Dear Annie: I am 16 years old, and my mother just saw fit to tell me that the man I thought was my father is actually my stepfather. Now, to understand my dilemma, you also have to realize that my real dad never did anything nasty to my mom. She’s just bitter for getting pregnant when she was young. However, my stepfather is about the worst man I’ve ever met.
He’s selfish and abusive, but really only to me, not to the daughter he had with my mother. So my question is, shouldn’t I be allowed to know my biological father? I’m told he lives in the same city, and I’ve never even seen a picture of him.
This shouldn’t be my mother’s decision, and it has nothing to do with her husband. I think it’s my right to meet my father if I want to, isn’t it? — Sick of Being Fatherless in Louisville, Ky.
Dear Louisville: We know this information must be difficult to process, and the problems you are having with your stepfather make it more complicated. First, understand that your biological father might not be the savior you think he is. He may have abandoned your mother when she was pregnant. He may have another family and no interest in a relationship with you. If you think he is going to “rescue” you from your current situation, you could be very disappointed. Second, if your stepfather is abusive, he should be reported to the authorities.
You cannot force your mother to give you information if she is unwilling. You may have better luck if you approach it with less hostility. Please discuss this with a trusted adult — perhaps your school counselor, a relative or a close family friend, and ask them to intercede for you.
Dear Annie: I have a problem with my 56-year-old daughter, “Marylou.” She lives out of state, but we call each other every weekend and are very close. I confide in her a lot. However, I made the mistake of telling her how much money I have in a savings account. Now she wants some of it as part of her inheritance. When I declined, she hung up during our conversation.
My husband and I are over 75 and retired. Do you think I should give in? — Simi Valley, Calif.
Dear Simi Valley: We don’t like the way Marylou is punishing you over money. It’s petty and greedy, and it is tempting to write her off completely. But we also know you love her and don’t want the relationship to suffer. We assume you are planning to give Marylou an inheritance anyway. If you need the money in this savings account for yourself and your husband, you should not promise it to anyone.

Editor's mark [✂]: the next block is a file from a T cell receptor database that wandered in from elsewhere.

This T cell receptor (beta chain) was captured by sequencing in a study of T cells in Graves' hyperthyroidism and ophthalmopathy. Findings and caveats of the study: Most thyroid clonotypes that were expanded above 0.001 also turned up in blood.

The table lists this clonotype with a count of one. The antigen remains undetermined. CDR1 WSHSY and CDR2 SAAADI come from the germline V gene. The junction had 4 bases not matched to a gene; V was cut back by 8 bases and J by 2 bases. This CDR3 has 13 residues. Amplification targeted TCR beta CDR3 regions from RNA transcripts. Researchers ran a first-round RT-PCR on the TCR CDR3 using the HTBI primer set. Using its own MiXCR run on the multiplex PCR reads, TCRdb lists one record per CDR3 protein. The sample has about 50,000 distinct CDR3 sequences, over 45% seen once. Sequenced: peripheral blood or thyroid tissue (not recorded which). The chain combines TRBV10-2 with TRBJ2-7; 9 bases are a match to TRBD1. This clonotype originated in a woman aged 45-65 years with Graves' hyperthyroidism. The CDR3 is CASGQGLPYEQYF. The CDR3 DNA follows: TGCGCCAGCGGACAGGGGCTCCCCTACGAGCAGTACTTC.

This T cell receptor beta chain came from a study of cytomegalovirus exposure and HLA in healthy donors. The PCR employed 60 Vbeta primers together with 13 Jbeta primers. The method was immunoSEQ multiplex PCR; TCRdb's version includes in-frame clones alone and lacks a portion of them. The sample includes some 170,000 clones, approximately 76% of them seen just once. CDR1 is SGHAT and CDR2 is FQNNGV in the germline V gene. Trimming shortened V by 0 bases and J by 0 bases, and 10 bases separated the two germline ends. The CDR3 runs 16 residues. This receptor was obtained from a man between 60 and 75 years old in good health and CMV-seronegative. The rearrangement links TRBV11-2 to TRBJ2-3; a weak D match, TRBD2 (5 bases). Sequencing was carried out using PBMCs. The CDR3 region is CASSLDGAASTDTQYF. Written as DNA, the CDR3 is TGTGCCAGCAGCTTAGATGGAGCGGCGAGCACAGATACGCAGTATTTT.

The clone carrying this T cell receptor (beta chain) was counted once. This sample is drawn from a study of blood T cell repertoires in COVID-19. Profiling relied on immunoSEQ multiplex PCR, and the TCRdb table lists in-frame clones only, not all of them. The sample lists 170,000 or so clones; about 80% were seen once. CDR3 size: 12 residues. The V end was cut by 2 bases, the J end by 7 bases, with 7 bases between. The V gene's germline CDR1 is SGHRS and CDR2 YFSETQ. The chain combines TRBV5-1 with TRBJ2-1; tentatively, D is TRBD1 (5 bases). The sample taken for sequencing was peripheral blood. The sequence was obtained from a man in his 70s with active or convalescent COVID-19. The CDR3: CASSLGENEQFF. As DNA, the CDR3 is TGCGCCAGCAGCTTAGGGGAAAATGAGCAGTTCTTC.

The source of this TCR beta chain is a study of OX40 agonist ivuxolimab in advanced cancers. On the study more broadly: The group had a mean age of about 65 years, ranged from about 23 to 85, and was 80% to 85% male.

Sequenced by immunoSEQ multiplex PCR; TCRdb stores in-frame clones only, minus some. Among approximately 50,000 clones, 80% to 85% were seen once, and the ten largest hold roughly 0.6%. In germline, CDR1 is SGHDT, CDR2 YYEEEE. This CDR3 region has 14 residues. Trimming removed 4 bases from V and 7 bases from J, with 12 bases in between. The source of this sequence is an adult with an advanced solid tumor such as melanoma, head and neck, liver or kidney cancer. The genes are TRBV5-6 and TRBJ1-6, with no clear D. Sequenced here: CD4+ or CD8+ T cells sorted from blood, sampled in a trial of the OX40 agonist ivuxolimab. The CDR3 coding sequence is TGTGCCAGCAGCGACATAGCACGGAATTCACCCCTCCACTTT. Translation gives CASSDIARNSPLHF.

You can, however, assuage Marylou by telling her that whatever is left will go into your estate and be distributed to your heirs, meaning she would get some as part of her inheritance (whether she deserves it or not).
Dear Annie: This is for “Losing Myself in Louisiana,” the woman who let herself go because her husband is continually involved with porn and it makes her feel worthless.
Her husband is a sex addict. I know because I lived with one for years. She needs to realize that a sex addict can also be having sexual relationships outside of marriage that could be putting her health in serious jeopardy. Please encourage her to be tested for HIV.
After I gave my husband too many chances, I had to leave him. I am happier, disease-free and amazed at how much my self-worth has gone up. There is a lot of literature on the subject at the library and online, and I also recommend she contact Sex Addicts Anonymous (saa-recovery.org) for her husband. — Carol in Rockford
Dear Carol: Thanks for the suggestion. We also recommend COSA (cosa-recovery.org) for you and any spouse of a sex addict. The address is P.O. Box 14537, Minneapolis, MN 55414.
Annie’s Mailbox is written by Kathy Mitchell and Marcy Sugar, longtime editors of the Ann Landers column. Please e-mail your questions to email@example.com, or write to: Annie’s Mailbox, P.O. Box 118190, Chicago, IL 60611. To find out more about Annie’s Mailbox, and read features by other Creators Syndicate writers and cartoonists, visit the Creators Syndicate Web page at www.creators.com.
Published in The Messenger on 11.05.07